Transmission of Volatility between Stock Markets
This article investigates why, in October 1987, almost all stock markets fell together despite widely differing economic circumstances. The authors construct a model in which "contagion" between markets occurs as a result of attempts by rational agents to infer information from price changes in other markets. This provides a channel through which a "mistake" in one market can be transmitted to other markets. The authors offer supporting evidence for contagion effects using two different sources of data. Article published by Oxford University Press on behalf of the Society for Financial Studies in its journal, The Review of Financial Studies.
Volume (Year): 3 (1990)
Issue (Month): 1 ()
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- Bray, Margaret, 1985. "Rational Expectations, Information and Asset Markets: An Introduction," Oxford Economic Papers, Oxford University Press, vol. 37(2), pages 161-95, June.
- Grossman, Sanford, 1978.
"Further results on the informational efficiency of competitive stock markets,"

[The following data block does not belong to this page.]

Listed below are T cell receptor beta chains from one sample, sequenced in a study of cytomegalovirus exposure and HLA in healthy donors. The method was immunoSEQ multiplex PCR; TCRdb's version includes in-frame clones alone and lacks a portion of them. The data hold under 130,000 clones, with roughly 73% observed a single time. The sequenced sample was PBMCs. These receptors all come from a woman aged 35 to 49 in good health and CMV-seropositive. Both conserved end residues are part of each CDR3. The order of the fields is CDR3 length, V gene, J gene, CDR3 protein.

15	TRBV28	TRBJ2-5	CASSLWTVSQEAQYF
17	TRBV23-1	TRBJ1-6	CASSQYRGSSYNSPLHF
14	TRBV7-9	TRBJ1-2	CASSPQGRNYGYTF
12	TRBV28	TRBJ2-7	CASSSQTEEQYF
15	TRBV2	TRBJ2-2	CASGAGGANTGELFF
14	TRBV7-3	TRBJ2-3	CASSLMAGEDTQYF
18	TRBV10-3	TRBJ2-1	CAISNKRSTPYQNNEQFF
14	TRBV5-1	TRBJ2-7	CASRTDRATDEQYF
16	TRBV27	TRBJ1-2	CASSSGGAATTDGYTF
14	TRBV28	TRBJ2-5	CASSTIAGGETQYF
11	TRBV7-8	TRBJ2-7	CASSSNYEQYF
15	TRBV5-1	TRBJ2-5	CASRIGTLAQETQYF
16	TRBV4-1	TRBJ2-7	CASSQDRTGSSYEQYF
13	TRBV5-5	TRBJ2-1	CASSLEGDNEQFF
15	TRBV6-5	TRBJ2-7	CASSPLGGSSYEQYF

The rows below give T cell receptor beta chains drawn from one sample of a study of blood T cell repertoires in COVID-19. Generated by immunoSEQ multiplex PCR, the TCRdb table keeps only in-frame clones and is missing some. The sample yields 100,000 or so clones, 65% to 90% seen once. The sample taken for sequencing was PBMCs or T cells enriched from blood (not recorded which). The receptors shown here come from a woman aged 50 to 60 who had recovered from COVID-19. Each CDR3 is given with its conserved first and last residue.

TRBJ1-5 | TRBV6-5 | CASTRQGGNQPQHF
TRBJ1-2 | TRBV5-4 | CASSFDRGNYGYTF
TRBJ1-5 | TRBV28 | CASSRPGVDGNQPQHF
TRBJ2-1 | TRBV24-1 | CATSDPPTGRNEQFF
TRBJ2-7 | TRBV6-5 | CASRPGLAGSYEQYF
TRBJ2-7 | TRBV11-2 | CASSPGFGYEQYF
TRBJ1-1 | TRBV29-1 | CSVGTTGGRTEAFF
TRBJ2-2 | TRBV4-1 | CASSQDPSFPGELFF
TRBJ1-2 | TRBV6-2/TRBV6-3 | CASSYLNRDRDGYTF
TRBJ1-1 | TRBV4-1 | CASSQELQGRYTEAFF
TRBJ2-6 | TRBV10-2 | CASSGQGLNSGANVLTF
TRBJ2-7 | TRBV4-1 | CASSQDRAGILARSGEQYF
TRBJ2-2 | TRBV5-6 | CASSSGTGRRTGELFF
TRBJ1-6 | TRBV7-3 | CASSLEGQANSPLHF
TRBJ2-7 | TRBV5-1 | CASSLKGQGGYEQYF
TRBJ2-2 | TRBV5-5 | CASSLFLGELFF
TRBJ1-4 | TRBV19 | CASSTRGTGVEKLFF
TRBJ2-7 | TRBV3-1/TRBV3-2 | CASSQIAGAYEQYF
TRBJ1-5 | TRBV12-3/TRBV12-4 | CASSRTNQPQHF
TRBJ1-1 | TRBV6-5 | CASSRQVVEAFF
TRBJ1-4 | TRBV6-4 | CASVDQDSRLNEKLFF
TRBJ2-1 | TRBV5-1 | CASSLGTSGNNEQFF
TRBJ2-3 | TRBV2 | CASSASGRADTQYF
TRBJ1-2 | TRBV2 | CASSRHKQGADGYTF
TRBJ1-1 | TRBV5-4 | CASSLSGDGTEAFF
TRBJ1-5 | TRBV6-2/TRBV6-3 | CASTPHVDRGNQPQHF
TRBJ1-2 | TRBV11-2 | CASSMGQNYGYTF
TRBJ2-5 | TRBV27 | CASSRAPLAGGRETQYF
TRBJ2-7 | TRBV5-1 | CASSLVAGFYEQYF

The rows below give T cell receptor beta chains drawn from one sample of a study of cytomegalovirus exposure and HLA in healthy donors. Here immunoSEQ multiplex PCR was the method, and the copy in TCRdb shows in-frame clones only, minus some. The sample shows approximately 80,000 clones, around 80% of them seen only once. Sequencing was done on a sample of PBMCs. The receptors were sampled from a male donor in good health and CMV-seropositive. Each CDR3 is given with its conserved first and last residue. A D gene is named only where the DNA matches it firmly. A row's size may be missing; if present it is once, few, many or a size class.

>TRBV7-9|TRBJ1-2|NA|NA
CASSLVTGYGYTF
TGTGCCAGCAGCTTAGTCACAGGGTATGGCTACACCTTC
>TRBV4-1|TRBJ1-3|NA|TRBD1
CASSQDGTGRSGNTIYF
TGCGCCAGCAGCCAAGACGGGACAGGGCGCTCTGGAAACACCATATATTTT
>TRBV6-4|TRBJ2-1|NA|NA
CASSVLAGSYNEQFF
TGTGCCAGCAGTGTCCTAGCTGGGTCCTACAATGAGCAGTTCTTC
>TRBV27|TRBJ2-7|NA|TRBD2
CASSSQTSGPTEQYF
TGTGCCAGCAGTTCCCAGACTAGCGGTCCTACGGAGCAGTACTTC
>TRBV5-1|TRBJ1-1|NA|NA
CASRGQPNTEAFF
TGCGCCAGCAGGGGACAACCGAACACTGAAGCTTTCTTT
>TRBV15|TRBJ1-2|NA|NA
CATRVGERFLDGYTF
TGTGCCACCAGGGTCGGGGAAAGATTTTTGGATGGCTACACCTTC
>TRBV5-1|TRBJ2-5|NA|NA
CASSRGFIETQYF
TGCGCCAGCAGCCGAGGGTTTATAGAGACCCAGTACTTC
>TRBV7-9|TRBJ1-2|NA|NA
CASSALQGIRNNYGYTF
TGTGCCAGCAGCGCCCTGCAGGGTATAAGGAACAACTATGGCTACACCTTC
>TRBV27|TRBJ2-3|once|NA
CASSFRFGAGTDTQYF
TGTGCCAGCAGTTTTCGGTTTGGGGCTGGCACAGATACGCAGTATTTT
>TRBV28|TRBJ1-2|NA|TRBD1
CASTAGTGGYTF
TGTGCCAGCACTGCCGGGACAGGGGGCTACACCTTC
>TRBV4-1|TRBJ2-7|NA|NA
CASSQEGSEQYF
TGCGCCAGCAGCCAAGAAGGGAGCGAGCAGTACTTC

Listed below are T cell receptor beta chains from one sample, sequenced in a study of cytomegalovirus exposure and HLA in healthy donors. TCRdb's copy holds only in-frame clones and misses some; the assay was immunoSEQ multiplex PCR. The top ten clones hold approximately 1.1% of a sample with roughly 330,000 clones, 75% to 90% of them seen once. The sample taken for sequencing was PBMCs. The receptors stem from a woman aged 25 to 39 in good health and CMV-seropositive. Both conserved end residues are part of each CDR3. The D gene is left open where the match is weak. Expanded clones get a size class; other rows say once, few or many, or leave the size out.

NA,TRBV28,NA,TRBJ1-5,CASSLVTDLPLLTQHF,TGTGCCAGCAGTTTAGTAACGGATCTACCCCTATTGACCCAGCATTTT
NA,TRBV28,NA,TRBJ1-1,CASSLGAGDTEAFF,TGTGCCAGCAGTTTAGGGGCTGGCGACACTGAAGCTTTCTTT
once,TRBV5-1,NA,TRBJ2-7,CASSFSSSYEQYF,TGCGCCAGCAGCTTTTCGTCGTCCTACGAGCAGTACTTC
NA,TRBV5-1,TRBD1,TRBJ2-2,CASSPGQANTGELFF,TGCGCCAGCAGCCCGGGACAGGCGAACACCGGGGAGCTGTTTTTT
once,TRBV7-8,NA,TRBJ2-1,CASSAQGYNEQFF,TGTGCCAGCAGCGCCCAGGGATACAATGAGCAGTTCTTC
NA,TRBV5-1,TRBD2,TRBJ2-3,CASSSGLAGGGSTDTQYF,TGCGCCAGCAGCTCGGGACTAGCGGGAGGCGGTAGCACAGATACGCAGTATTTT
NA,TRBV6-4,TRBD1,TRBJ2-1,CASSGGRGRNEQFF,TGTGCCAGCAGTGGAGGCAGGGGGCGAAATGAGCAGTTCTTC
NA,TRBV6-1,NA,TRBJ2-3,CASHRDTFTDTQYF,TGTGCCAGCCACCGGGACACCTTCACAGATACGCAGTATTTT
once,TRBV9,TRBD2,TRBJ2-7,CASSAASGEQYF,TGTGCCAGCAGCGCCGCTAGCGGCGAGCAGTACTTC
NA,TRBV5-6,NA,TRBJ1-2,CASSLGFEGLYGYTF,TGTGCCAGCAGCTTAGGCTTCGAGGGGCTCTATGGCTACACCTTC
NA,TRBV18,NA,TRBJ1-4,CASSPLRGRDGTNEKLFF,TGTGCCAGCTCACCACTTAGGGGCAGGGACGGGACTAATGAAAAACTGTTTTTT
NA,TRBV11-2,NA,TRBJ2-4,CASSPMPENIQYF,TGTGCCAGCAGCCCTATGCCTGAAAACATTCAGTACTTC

Journal of Economic Theory,
Elsevier, vol. 18(1), pages 81-101, June.
- Sanford Grossman, 1978. "Further results on the informational efficiency of competitive stock markets," Special Studies Papers 114, Board of Governors of the Federal Reserve System (U.S.).
- Green, Jerry, 1977. "The Non-existence of Informational Equilibria," Review of Economic Studies, Wiley Blackwell, vol. 44(3), pages 451-63, October.
- Grossman, Sanford J, 1981. "An Introduction to the Theory of Rational Expectations under Asymmetric Information," Review of Economic Studies, Wiley Blackwell, vol. 48(4), pages 541-59, October.
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